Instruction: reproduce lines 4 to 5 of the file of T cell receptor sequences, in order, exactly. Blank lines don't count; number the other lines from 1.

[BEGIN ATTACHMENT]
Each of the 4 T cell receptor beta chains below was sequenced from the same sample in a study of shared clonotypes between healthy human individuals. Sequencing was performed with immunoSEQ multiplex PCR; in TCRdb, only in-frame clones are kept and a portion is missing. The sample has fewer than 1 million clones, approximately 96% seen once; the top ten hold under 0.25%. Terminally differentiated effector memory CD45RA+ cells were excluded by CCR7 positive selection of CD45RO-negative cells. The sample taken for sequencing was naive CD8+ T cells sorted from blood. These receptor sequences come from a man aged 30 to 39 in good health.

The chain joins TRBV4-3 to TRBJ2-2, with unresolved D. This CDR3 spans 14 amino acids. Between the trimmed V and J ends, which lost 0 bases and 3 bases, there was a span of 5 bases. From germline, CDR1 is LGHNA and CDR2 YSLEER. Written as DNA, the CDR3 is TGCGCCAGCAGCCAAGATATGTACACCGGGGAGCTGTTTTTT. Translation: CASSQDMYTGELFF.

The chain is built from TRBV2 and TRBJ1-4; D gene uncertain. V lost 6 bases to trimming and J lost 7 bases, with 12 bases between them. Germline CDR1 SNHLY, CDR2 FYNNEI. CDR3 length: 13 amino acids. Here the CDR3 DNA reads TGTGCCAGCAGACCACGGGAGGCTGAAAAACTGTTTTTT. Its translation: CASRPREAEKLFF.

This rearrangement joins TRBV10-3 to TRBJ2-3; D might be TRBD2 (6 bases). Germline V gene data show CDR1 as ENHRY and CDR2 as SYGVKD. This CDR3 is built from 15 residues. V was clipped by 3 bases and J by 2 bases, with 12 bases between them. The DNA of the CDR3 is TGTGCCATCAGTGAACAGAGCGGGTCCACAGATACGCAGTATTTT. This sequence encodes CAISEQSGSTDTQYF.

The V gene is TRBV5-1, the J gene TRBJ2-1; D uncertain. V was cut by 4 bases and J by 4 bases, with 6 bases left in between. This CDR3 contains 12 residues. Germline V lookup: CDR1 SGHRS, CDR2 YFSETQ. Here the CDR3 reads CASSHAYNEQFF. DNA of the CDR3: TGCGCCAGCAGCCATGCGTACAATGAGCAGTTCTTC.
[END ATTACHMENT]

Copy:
This rearrangement joins TRBV10-3 to TRBJ2-3; D might be TRBD2 (6 bases). Germline V gene data show CDR1 as ENHRY and CDR2 as SYGVKD. This CDR3 is built from 15 residues. V was clipped by 3 bases and J by 2 bases, with 12 bases between them. The DNA of the CDR3 is TGTGCCATCAGTGAACAGAGCGGGTCCACAGATACGCAGTATTTT. This sequence encodes CAISEQSGSTDTQYF.

The V gene is TRBV5-1, the J gene TRBJ2-1; D uncertain. V was cut by 4 bases and J by 4 bases, with 6 bases left in between. This CDR3 contains 12 residues. Germline V lookup: CDR1 SGHRS, CDR2 YFSETQ. Here the CDR3 reads CASSHAYNEQFF. DNA of the CDR3: TGCGCCAGCAGCCATGCGTACAATGAGCAGTTCTTC.